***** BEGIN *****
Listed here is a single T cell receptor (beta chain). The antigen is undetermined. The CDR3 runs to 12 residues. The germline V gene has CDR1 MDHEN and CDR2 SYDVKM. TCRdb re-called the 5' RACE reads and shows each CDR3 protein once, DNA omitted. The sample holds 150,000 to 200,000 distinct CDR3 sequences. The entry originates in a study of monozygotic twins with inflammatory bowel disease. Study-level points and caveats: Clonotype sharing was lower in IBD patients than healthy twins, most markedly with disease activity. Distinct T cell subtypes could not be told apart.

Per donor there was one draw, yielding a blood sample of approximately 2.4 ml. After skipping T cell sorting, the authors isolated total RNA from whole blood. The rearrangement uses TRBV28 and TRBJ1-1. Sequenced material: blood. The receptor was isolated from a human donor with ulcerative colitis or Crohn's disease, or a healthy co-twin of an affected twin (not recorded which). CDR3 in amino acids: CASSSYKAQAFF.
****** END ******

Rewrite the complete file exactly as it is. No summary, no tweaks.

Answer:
Listed here is a single T cell receptor (beta chain). The antigen is undetermined. The CDR3 runs to 12 residues. The germline V gene has CDR1 MDHEN and CDR2 SYDVKM. TCRdb re-called the 5' RACE reads and shows each CDR3 protein once, DNA omitted. The sample holds 150,000 to 200,000 distinct CDR3 sequences. The entry originates in a study of monozygotic twins with inflammatory bowel disease. Study-level points and caveats: Clonotype sharing was lower in IBD patients than healthy twins, most markedly with disease activity. Distinct T cell subtypes could not be told apart.

Per donor there was one draw, yielding a blood sample of approximately 2.4 ml. After skipping T cell sorting, the authors isolated total RNA from whole blood. The rearrangement uses TRBV28 and TRBJ1-1. Sequenced material: blood. The receptor was isolated from a human donor with ulcerative colitis or Crohn's disease, or a healthy co-twin of an affected twin (not recorded which). CDR3 in amino acids: CASSSYKAQAFF.